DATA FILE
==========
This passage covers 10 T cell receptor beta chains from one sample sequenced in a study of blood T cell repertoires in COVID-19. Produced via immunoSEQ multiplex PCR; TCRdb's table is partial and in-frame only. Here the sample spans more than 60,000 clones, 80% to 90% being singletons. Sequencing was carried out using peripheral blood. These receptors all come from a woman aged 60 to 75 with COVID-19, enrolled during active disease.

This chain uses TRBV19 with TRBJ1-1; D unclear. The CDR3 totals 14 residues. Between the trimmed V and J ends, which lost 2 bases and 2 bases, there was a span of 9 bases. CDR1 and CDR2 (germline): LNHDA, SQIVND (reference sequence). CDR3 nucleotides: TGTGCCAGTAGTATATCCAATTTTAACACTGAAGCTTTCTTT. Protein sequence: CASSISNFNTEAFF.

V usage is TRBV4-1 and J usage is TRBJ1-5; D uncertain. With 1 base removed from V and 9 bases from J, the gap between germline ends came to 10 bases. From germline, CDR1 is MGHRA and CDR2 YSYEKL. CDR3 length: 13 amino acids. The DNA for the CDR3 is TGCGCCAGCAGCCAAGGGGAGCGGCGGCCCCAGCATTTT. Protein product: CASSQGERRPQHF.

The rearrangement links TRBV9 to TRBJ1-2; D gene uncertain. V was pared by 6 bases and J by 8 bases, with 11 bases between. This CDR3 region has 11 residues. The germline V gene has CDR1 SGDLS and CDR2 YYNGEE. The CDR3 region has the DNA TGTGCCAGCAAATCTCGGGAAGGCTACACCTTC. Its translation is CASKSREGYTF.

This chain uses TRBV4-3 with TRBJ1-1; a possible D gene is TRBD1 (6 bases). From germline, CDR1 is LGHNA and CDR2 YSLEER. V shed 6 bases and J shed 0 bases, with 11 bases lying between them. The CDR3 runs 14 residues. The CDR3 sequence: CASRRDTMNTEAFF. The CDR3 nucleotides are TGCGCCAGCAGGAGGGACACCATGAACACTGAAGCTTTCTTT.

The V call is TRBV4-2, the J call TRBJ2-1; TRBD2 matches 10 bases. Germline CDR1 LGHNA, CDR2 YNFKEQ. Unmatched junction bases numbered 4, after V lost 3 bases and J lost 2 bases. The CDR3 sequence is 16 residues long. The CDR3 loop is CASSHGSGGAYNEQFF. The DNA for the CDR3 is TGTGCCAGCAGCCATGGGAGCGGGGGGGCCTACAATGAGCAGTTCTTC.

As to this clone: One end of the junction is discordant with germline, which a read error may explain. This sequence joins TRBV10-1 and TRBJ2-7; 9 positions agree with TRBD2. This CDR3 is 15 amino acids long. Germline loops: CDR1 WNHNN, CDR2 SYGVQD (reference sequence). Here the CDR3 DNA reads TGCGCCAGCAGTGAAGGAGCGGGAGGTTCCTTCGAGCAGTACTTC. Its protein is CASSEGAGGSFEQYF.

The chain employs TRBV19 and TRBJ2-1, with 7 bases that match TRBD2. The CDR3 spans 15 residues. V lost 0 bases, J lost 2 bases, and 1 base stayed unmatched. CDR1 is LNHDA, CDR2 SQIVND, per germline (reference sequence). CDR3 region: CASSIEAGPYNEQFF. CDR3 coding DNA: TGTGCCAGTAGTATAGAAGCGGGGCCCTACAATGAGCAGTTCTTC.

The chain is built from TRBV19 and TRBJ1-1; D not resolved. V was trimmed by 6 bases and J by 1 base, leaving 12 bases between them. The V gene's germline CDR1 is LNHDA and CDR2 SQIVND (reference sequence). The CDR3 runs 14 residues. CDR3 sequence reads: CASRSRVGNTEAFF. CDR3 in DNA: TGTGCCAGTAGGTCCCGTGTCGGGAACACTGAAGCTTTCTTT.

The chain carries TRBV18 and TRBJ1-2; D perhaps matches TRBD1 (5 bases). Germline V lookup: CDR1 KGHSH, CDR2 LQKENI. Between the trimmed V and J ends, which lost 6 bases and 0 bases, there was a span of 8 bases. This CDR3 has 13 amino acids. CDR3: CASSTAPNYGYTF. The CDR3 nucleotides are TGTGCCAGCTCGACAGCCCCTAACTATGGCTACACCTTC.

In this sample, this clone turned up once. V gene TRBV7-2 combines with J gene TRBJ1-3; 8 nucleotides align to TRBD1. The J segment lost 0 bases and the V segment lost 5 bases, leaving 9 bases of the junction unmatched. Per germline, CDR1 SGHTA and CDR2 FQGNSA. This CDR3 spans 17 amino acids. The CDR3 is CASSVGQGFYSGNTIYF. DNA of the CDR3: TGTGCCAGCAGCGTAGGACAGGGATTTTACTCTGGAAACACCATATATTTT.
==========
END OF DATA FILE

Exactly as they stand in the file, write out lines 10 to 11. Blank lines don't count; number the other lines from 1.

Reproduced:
The chain carries TRBV18 and TRBJ1-2; D perhaps matches TRBD1 (5 bases). Germline V lookup: CDR1 KGHSH, CDR2 LQKENI. Between the trimmed V and J ends, which lost 6 bases and 0 bases, there was a span of 8 bases. This CDR3 has 13 amino acids. CDR3: CASSTAPNYGYTF. The CDR3 nucleotides are TGTGCCAGCTCGACAGCCCCTAACTATGGCTACACCTTC.

In this sample, this clone turned up once. V gene TRBV7-2 combines with J gene TRBJ1-3; 8 nucleotides align to TRBD1. The J segment lost 0 bases and the V segment lost 5 bases, leaving 9 bases of the junction unmatched. Per germline, CDR1 SGHTA and CDR2 FQGNSA. This CDR3 spans 17 amino acids. The CDR3 is CASSVGQGFYSGNTIYF. DNA of the CDR3: TGTGCCAGCAGCGTAGGACAGGGATTTTACTCTGGAAACACCATATATTTT.